info2000 logo GREEN PAPER ON PUBLIC SECTOR INFORMATION
IN THE INFORMATION SOCIETY

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Multi-Cultural Resource Centre


28 May 1999

The Multi-Cultural Resource Centre welcomes the European Commission's green paper, Public Sector Information: A Key Resource for Europe. As a non-governmental organisation that works primarily with minority ethnic groups,we agree that integration is crucial to the maintenance of the European Union and that information is the key to making integration possible. Not only will companies benefit, but voluntary organisations such as Multi-Cultural Resource Centre could also use more information to serve our interests, and our clients, better.

Question 1. Which definition of public sector is the most appropriate in your view? What categories of public sector information should be used in the debate?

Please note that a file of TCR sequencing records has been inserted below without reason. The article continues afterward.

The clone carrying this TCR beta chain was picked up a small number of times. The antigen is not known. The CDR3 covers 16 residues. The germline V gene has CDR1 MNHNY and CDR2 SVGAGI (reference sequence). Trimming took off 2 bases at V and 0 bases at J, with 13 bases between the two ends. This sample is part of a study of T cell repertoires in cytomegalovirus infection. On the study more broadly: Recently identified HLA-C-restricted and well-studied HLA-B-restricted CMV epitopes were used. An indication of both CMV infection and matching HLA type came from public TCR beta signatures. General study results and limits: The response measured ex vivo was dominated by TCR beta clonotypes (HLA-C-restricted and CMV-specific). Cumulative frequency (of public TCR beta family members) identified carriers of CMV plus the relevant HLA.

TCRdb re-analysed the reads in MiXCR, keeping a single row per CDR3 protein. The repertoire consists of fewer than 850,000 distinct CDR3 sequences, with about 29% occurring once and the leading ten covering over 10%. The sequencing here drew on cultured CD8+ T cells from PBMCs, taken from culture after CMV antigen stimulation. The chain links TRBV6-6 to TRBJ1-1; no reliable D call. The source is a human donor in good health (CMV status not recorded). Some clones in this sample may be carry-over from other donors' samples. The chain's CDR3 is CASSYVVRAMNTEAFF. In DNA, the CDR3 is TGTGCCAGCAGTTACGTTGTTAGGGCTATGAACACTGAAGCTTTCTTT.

We believe that the functional approach is the most appropriate. We would hope that this definition extends, in a way the other definitions do not, to private organisations whose services are provided to the public sector. This would mark the most comprehensive and accurate definition, as it would be able to differentiate between private services and tasks taken on by the government.

In regards to categories of public sector information, we feel that transparency is essential. If information released is general, we feel that people should be informed as to how to gain more specific access at a later stage. In that way, only parties who are quite interested will apply for more information and perceived violation of confidentiality is less likely (in terms of people's willingness to give information to public sector bodies.)

Question 2. Do different conditions for access to public sector information in the Member Sates create barriers at European level? If so, what elements are concerned: requirement of an interest, exemptions, time, format, quantity?